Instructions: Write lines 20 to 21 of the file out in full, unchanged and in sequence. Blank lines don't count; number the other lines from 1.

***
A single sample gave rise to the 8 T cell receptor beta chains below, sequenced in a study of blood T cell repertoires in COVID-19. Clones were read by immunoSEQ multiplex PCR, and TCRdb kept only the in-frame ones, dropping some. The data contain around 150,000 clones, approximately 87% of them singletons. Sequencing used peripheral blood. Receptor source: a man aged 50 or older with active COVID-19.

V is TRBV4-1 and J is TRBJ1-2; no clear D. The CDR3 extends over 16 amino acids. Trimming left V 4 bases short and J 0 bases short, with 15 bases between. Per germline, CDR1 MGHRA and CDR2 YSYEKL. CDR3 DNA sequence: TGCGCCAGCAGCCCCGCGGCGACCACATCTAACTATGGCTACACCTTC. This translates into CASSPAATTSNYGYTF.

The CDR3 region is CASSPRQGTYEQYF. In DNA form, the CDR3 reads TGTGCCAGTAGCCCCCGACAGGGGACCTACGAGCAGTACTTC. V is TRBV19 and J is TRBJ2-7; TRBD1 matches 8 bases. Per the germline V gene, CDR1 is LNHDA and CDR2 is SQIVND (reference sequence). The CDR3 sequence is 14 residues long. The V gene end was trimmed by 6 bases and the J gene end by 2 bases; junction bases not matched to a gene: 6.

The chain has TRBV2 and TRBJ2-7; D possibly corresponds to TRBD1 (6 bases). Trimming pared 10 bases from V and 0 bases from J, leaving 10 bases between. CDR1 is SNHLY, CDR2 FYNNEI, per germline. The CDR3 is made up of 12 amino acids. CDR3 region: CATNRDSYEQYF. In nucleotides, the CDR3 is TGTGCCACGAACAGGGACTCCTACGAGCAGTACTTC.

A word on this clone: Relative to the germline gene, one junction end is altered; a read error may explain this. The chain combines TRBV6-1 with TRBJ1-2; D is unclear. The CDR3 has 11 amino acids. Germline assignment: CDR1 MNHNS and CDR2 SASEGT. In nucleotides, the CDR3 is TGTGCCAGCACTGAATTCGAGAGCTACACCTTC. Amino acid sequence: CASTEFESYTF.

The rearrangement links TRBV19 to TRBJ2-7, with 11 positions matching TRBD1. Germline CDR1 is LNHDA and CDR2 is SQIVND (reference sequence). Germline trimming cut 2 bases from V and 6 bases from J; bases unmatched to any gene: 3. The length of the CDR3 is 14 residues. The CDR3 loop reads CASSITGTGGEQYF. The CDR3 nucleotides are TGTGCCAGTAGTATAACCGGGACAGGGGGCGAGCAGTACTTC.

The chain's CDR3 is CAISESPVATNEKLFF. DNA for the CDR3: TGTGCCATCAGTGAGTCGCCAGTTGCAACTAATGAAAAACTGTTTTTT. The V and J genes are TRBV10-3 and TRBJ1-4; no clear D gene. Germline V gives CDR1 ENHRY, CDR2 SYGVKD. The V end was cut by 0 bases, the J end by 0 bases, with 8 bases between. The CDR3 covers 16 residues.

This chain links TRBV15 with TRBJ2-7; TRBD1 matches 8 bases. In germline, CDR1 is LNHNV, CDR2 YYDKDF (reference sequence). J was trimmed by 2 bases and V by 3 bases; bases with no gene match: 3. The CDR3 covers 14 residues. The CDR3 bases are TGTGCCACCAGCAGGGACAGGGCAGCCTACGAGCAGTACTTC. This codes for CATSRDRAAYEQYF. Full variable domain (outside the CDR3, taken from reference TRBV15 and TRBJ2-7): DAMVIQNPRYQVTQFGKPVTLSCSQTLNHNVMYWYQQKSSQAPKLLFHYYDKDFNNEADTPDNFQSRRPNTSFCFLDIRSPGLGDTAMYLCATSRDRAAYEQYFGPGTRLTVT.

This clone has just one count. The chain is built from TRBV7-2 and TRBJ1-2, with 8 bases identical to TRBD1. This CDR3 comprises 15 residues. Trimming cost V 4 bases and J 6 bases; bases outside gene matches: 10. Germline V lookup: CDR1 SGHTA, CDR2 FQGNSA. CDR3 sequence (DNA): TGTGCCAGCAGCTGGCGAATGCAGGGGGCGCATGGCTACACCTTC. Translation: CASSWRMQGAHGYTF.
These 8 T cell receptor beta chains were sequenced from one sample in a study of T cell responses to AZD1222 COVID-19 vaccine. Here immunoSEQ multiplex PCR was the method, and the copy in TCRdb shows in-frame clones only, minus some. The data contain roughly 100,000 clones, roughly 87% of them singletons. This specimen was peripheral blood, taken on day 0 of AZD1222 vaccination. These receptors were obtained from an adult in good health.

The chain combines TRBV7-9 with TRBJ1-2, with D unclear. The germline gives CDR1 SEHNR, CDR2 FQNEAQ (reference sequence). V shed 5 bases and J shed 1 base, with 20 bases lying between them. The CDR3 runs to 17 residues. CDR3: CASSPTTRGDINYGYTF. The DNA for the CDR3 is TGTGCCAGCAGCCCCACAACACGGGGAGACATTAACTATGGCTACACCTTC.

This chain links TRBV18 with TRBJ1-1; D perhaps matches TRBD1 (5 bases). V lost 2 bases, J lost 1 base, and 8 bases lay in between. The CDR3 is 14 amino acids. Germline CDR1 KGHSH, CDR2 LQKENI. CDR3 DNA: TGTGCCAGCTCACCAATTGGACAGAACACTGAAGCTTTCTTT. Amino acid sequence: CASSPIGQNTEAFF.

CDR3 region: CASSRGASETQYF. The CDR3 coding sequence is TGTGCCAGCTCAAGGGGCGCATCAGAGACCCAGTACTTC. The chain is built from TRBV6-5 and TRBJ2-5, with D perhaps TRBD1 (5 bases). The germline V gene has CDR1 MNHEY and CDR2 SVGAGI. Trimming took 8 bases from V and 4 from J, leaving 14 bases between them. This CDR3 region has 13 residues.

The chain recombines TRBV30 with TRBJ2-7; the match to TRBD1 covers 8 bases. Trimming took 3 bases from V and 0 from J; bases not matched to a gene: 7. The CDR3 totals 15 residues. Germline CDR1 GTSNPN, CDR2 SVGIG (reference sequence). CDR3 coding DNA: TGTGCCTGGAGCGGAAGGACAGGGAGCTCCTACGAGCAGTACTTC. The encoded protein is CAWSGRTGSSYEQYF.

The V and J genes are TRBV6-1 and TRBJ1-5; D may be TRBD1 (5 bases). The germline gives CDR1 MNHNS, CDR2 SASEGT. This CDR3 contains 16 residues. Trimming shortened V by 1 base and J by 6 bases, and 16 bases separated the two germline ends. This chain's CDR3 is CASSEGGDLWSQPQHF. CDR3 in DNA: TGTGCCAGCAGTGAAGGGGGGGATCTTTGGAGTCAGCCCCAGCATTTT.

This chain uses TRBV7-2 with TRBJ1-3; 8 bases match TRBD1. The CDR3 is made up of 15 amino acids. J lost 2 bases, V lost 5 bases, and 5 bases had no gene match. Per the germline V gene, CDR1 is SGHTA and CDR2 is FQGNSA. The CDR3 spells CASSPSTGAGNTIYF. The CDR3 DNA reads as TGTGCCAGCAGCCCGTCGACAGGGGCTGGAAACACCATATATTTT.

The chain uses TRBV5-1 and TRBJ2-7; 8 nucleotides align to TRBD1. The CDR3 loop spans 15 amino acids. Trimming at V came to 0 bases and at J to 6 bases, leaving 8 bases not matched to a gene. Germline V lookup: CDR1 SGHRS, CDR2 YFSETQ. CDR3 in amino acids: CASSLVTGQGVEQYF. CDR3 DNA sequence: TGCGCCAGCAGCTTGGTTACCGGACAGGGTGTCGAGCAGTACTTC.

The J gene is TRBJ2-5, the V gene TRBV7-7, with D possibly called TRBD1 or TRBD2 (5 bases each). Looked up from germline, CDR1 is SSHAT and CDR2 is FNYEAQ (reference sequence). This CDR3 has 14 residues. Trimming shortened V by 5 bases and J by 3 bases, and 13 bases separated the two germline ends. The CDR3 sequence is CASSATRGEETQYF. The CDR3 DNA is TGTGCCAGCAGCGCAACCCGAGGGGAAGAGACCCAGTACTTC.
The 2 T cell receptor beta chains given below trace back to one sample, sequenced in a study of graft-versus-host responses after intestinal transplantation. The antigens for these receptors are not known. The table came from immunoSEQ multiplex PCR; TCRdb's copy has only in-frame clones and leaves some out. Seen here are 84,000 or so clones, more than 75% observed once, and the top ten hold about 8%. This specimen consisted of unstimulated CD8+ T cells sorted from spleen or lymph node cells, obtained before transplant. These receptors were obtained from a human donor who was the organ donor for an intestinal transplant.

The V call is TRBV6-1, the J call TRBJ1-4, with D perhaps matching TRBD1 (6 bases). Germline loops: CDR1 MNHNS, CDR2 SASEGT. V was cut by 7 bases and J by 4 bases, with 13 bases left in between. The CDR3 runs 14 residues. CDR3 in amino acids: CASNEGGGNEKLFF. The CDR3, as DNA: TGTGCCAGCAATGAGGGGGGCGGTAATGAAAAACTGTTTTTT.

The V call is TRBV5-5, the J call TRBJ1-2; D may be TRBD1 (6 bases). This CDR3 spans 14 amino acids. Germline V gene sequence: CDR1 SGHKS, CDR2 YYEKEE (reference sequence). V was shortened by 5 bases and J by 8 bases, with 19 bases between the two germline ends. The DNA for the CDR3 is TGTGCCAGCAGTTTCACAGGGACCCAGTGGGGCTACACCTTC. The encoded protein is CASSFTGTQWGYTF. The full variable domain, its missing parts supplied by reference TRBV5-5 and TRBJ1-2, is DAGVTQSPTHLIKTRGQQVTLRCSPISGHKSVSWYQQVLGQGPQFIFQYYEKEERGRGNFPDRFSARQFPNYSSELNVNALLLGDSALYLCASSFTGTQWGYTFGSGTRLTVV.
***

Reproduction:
The V call is TRBV6-1, the J call TRBJ1-4, with D perhaps matching TRBD1 (6 bases). Germline loops: CDR1 MNHNS, CDR2 SASEGT. V was cut by 7 bases and J by 4 bases, with 13 bases left in between. The CDR3 runs 14 residues. CDR3 in amino acids: CASNEGGGNEKLFF. The CDR3, as DNA: TGTGCCAGCAATGAGGGGGGCGGTAATGAAAAACTGTTTTTT.

The V call is TRBV5-5, the J call TRBJ1-2; D may be TRBD1 (6 bases). This CDR3 spans 14 amino acids. Germline V gene sequence: CDR1 SGHKS, CDR2 YYEKEE (reference sequence). V was shortened by 5 bases and J by 8 bases, with 19 bases between the two germline ends. The DNA for the CDR3 is TGTGCCAGCAGTTTCACAGGGACCCAGTGGGGCTACACCTTC. The encoded protein is CASSFTGTQWGYTF. The full variable domain, its missing parts supplied by reference TRBV5-5 and TRBJ1-2, is DAGVTQSPTHLIKTRGQQVTLRCSPISGHKSVSWYQQVLGQGPQFIFQYYEKEERGRGNFPDRFSARQFPNYSSELNVNALLLGDSALYLCASSFTGTQWGYTFGSGTRLTVV.